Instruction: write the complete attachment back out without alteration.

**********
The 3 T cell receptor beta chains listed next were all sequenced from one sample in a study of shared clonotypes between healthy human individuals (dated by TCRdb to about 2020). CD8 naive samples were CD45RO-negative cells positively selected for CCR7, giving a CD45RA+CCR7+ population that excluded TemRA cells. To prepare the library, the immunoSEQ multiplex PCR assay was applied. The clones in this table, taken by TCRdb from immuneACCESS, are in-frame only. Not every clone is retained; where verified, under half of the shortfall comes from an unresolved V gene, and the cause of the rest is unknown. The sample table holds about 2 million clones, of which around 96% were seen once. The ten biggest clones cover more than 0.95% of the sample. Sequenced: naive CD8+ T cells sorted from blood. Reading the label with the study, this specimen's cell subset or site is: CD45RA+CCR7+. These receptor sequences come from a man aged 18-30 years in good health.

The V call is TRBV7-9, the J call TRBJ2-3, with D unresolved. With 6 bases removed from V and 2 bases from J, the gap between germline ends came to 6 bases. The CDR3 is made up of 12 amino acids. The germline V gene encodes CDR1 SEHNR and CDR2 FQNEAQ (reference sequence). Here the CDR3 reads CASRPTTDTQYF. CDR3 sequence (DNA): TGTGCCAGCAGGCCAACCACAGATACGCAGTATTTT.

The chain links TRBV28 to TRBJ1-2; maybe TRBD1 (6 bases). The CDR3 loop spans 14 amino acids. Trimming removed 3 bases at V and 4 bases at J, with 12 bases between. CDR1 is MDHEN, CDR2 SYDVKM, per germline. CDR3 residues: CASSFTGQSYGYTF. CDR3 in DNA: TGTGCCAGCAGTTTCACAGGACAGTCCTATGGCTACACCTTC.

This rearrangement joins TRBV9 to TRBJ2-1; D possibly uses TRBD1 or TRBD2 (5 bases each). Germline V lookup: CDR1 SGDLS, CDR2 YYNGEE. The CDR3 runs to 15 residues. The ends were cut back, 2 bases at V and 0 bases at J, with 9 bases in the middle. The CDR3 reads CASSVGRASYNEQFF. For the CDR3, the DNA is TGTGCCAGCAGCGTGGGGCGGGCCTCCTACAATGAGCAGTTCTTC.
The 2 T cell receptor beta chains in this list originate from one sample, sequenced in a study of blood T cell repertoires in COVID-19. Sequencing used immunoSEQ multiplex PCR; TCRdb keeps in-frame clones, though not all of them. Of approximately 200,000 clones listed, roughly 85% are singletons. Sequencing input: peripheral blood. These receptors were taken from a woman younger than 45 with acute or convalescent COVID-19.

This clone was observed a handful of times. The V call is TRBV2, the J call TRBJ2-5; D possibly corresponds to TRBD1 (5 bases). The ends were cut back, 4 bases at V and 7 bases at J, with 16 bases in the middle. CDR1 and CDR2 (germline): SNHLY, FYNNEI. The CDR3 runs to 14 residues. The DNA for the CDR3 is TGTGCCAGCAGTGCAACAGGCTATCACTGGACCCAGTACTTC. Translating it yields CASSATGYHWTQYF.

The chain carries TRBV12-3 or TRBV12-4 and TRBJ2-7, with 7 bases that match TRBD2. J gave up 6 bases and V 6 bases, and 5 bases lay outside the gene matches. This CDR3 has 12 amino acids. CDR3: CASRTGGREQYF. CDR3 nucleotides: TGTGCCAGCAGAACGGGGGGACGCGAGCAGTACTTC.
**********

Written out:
The 3 T cell receptor beta chains listed next were all sequenced from one sample in a study of shared clonotypes between healthy human individuals (dated by TCRdb to about 2020). CD8 naive samples were CD45RO-negative cells positively selected for CCR7, giving a CD45RA+CCR7+ population that excluded TemRA cells. To prepare the library, the immunoSEQ multiplex PCR assay was applied. The clones in this table, taken by TCRdb from immuneACCESS, are in-frame only. Not every clone is retained; where verified, under half of the shortfall comes from an unresolved V gene, and the cause of the rest is unknown. The sample table holds about 2 million clones, of which around 96% were seen once. The ten biggest clones cover more than 0.95% of the sample. Sequenced: naive CD8+ T cells sorted from blood. Reading the label with the study, this specimen's cell subset or site is: CD45RA+CCR7+. These receptor sequences come from a man aged 18-30 years in good health.

The V call is TRBV7-9, the J call TRBJ2-3, with D unresolved. With 6 bases removed from V and 2 bases from J, the gap between germline ends came to 6 bases. The CDR3 is made up of 12 amino acids. The germline V gene encodes CDR1 SEHNR and CDR2 FQNEAQ (reference sequence). Here the CDR3 reads CASRPTTDTQYF. CDR3 sequence (DNA): TGTGCCAGCAGGCCAACCACAGATACGCAGTATTTT.

The chain links TRBV28 to TRBJ1-2; maybe TRBD1 (6 bases). The CDR3 loop spans 14 amino acids. Trimming removed 3 bases at V and 4 bases at J, with 12 bases between. CDR1 is MDHEN, CDR2 SYDVKM, per germline. CDR3 residues: CASSFTGQSYGYTF. CDR3 in DNA: TGTGCCAGCAGTTTCACAGGACAGTCCTATGGCTACACCTTC.

This rearrangement joins TRBV9 to TRBJ2-1; D possibly uses TRBD1 or TRBD2 (5 bases each). Germline V lookup: CDR1 SGDLS, CDR2 YYNGEE. The CDR3 runs to 15 residues. The ends were cut back, 2 bases at V and 0 bases at J, with 9 bases in the middle. The CDR3 reads CASSVGRASYNEQFF. For the CDR3, the DNA is TGTGCCAGCAGCGTGGGGCGGGCCTCCTACAATGAGCAGTTCTTC.
The 2 T cell receptor beta chains in this list originate from one sample, sequenced in a study of blood T cell repertoires in COVID-19. Sequencing used immunoSEQ multiplex PCR; TCRdb keeps in-frame clones, though not all of them. Of approximately 200,000 clones listed, roughly 85% are singletons. Sequencing input: peripheral blood. These receptors were taken from a woman younger than 45 with acute or convalescent COVID-19.

This clone was observed a handful of times. The V call is TRBV2, the J call TRBJ2-5; D possibly corresponds to TRBD1 (5 bases). The ends were cut back, 4 bases at V and 7 bases at J, with 16 bases in the middle. CDR1 and CDR2 (germline): SNHLY, FYNNEI. The CDR3 runs to 14 residues. The DNA for the CDR3 is TGTGCCAGCAGTGCAACAGGCTATCACTGGACCCAGTACTTC. Translating it yields CASSATGYHWTQYF.

The chain carries TRBV12-3 or TRBV12-4 and TRBJ2-7, with 7 bases that match TRBD2. J gave up 6 bases and V 6 bases, and 5 bases lay outside the gene matches. This CDR3 has 12 amino acids. CDR3: CASRTGGREQYF. CDR3 nucleotides: TGTGCCAGCAGAACGGGGGGACGCGAGCAGTACTTC.